Mukul Dey's Writing

The Painters of Kalighat: 19th Century Relics of a Once Flourishing Indian Folk Art Industry Killed by Western Mass Production Methods

— Mukul Dey

Girl combing her hair. Nineteenth century Kalighat drawing.
Photo: Mukul Dey Archives
Reprinted from The Statesman, Calcutta, Sunday, October 22, 1933, p. 19, the following published article originally carried six Kalighat paintings from Dey’s collection as illustration, which exactly could not be reproduced here owing to the fragility of the newspaper clipping. In stead, we have included on this page some rare visuals from the old photographs of Mukul Dey’s collection of Kalighat pata paintings, which were photo-documented by him about eighty years ago. Emphasis added.

 

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Temple Terracottas of Bengal

— Mukul Dey

Reprinted from Illustrated Weekly of India, November 25, 1951.

Pancharatna or five-pinnacled terracotta temple at Surul, Birbhum
Photo: Mukul Dey
Folk arts and handicrafts occupied a conspicuous position in our national life in bygone days, and were centered mainly in rural areas, where they flourished for many centuries. The advent of the machine age changed the picture. The decay of rural life and culture set in with alarming rapidity. Indigenous arts and crafts fell into neglect and artisans had to migrate to cities in search of employment. By the end of the 19th century, folk arts and handicrafts almost vanished from Bengal.

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My Reminiscences

— Mukul Dey

Mukul Dey’s portrait by noted London photographer Georges Maiteny
Photo: Georges Maiteny
My Reminiscences is a slim monograph by Mukul Dey, printed at The Statesman, Calcutta in 1938. It provides a rare insight into the early life and career of the author and his cross-cultural interaction with various personalities in the field of art and literature in an international arena.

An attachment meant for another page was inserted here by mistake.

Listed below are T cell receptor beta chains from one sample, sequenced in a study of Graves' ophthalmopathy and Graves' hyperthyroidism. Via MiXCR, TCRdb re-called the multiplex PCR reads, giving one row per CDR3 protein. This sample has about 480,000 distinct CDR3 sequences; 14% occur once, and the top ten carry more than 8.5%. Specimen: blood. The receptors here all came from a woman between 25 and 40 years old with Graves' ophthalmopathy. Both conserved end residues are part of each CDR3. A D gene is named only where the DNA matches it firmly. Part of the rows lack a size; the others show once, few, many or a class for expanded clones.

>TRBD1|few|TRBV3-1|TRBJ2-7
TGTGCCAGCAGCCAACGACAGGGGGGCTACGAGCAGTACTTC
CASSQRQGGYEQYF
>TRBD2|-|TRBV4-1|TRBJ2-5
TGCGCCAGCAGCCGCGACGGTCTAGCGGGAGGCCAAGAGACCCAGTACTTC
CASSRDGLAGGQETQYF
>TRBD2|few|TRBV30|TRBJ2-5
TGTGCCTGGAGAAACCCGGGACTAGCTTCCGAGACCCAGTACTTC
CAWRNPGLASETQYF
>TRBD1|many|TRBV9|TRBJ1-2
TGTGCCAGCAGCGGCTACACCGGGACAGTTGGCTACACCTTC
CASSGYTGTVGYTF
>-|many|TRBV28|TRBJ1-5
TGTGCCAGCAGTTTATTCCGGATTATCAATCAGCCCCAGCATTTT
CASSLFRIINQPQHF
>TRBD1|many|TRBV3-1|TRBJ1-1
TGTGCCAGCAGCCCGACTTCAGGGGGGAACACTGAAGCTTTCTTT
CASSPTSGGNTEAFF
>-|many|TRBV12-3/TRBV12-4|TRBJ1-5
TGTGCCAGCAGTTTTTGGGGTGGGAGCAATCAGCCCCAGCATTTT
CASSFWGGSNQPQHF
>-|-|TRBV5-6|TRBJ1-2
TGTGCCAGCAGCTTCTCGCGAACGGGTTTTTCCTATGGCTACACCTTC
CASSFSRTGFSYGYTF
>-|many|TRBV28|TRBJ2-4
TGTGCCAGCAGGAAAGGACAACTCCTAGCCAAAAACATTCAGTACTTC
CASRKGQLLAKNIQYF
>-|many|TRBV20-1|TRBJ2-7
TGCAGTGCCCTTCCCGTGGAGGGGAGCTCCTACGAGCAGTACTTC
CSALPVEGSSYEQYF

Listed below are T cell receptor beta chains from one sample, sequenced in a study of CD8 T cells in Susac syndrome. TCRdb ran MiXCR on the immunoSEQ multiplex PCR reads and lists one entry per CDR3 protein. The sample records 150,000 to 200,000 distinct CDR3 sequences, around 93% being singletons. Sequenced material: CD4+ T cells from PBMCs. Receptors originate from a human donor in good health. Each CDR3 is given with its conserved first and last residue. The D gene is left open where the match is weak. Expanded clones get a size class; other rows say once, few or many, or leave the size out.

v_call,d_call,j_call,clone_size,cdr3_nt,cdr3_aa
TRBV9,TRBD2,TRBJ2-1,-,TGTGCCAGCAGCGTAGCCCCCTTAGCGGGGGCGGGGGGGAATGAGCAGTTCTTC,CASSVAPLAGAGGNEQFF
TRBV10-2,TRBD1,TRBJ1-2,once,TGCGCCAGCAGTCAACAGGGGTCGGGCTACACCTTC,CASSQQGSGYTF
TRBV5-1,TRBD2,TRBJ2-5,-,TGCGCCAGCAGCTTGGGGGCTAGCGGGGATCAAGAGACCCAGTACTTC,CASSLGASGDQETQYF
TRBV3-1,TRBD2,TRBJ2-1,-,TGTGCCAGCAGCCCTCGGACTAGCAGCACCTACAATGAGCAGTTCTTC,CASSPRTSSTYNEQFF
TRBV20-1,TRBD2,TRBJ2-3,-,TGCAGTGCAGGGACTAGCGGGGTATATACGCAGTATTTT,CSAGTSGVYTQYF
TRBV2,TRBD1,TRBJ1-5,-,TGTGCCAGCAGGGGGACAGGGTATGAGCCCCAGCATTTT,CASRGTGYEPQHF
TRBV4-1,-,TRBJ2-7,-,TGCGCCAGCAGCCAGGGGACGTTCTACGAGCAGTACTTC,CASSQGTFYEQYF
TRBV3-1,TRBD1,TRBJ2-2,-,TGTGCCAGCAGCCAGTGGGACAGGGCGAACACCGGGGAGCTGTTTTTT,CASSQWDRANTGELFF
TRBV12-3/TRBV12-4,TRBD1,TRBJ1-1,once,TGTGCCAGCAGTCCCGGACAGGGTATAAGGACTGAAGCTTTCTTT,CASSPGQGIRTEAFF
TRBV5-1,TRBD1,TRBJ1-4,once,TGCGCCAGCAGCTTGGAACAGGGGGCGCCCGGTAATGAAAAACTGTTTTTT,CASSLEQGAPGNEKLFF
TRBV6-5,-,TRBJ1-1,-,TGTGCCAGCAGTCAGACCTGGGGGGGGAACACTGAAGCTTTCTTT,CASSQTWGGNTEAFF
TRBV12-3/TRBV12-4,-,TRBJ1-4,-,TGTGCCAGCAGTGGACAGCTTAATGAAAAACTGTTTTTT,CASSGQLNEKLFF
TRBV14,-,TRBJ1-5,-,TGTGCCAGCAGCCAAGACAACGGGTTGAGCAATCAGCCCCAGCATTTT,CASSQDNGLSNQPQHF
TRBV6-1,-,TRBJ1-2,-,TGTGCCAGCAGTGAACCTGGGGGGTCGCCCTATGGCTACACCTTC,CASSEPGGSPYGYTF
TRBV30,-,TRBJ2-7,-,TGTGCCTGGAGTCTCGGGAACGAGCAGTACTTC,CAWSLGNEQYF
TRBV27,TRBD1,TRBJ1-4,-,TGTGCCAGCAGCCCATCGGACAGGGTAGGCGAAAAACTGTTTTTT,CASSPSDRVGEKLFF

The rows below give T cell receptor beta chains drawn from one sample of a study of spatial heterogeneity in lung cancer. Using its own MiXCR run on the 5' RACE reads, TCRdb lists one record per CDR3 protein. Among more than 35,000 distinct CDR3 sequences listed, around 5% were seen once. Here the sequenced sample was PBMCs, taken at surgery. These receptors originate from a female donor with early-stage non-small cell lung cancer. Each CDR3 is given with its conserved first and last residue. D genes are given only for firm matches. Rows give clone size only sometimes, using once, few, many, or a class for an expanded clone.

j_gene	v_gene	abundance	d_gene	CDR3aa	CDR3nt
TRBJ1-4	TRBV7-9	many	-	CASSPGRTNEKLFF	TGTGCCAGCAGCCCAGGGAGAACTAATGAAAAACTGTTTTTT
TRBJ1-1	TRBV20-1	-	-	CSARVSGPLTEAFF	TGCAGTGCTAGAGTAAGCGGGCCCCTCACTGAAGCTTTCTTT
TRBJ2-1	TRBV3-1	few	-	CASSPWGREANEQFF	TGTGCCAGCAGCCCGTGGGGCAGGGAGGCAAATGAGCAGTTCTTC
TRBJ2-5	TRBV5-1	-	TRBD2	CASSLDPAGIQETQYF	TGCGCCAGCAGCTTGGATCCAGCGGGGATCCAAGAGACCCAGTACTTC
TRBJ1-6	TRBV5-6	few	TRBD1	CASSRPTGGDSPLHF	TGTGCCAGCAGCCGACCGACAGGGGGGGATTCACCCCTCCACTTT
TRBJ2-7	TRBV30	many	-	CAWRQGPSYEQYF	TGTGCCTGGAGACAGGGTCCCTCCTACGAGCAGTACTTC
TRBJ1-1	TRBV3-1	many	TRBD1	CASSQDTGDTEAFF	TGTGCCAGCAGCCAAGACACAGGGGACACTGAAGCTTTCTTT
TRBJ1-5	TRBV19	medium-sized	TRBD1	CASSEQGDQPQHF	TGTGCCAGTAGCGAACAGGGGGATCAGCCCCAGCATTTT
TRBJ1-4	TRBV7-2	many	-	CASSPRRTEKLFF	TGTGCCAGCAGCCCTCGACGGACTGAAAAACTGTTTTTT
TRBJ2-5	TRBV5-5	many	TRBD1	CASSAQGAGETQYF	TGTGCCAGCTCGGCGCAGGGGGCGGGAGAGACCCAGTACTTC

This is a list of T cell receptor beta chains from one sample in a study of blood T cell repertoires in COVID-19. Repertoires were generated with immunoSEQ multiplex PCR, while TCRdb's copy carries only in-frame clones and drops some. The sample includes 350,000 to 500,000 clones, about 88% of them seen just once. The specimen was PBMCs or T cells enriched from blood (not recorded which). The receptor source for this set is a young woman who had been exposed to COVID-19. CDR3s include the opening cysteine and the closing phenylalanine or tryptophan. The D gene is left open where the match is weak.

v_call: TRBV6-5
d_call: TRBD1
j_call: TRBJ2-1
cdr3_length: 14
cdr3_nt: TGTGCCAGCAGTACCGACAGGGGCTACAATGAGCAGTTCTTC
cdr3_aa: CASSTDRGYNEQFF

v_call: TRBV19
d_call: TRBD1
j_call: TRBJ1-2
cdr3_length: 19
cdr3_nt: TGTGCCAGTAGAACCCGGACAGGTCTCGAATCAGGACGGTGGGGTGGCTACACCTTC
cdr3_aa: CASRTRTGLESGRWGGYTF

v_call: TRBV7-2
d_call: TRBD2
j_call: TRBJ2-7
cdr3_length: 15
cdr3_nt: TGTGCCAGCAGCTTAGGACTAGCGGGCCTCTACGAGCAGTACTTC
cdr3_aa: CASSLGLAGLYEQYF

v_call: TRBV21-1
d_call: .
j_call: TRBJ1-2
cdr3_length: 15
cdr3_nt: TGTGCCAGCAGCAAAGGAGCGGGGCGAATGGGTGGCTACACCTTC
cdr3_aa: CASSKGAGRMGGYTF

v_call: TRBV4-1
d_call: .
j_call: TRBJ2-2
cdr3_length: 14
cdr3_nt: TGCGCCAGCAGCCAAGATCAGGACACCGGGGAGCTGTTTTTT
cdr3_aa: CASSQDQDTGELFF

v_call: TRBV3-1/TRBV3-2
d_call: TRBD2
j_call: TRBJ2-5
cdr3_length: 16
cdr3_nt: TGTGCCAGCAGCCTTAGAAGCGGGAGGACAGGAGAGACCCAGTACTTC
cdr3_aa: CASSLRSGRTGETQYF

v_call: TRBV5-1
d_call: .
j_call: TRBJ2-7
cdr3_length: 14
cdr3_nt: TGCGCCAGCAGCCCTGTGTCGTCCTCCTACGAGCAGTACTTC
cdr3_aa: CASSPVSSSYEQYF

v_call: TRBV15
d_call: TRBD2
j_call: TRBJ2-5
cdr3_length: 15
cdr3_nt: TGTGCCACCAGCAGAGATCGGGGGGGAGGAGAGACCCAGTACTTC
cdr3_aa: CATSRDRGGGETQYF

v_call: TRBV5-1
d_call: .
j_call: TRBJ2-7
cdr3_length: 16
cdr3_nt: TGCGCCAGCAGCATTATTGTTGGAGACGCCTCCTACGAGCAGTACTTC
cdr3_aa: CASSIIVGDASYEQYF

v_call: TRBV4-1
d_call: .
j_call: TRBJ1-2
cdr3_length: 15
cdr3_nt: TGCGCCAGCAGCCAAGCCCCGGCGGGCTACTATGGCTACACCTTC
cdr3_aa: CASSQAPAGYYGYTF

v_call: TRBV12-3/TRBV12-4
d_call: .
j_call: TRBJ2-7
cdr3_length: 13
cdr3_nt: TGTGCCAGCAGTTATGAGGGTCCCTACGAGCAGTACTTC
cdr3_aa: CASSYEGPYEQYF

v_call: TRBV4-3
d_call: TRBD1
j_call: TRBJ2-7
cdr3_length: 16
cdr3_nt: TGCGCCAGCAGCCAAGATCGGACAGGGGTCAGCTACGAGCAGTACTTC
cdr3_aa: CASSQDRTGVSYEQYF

Iwas born on July 23,1895, at Sridharkhola, a tiny village in the district of Dacca, East Bengal. This was my maternal home. My grandfather, Mahim Chandra Dey, was a leading Pleader of his time at Dhubri, Mymensingh, which is close to Dacca. My father, Kula Chandra Dey, was a poet and was in the service of the Government of Bengal. My mother, who is alive, is of a pious disposition and of the old school.

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Abanindranath Tagore: A Survey of the Master’s Life and Work

— Mukul Dey

Abanindranath Tagore
Photo: Mukul Dey Archives
This article on Abanindranath Tagore, was written by his disciple Mukul Dey and is reprinted from ‘Abanindra Number, The Visva-Bharati Quarterly, May – Oct. 1942’.


Dr. Abanindranath Tagore, C. I. E., the famous artist of modern India, was born in Calcutta on August 7, 1871, at the Jorasanko residence of the Tagore family, 5, Dwarkanath Tagore Lane. The day happened to be Janmastami, the birthday of Sri Krishna. He is the youngest son of the late Gunendranath Tagore and grandson of Girindranath Tagore, the second son of Prince Dwarkanath Tagore.

His eldest brother Gaganendranath was also an artist of repute, and the next brother is Samarendranath Tagore who is of a studious and retiring disposition.

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Which Way Indian Art?

— Mukul Dey

Dr. Abanindranath Tagore with his first batch of students. These were the founder students of Bengal School of Painting. Photograph taken at Govt. School of Art, Calcutta. Sarada Ukil standing on the right and Nandalal Bose sitting fourth from the left. Also present are Asit Kumar Haldar, Samarendranth Gupta, Shailendranath Dey, K. Venkatappa, Kshitindranath Majumdar and Shami-us Zama of Lucknow amongst others.
Photo: Mukul Dey Archives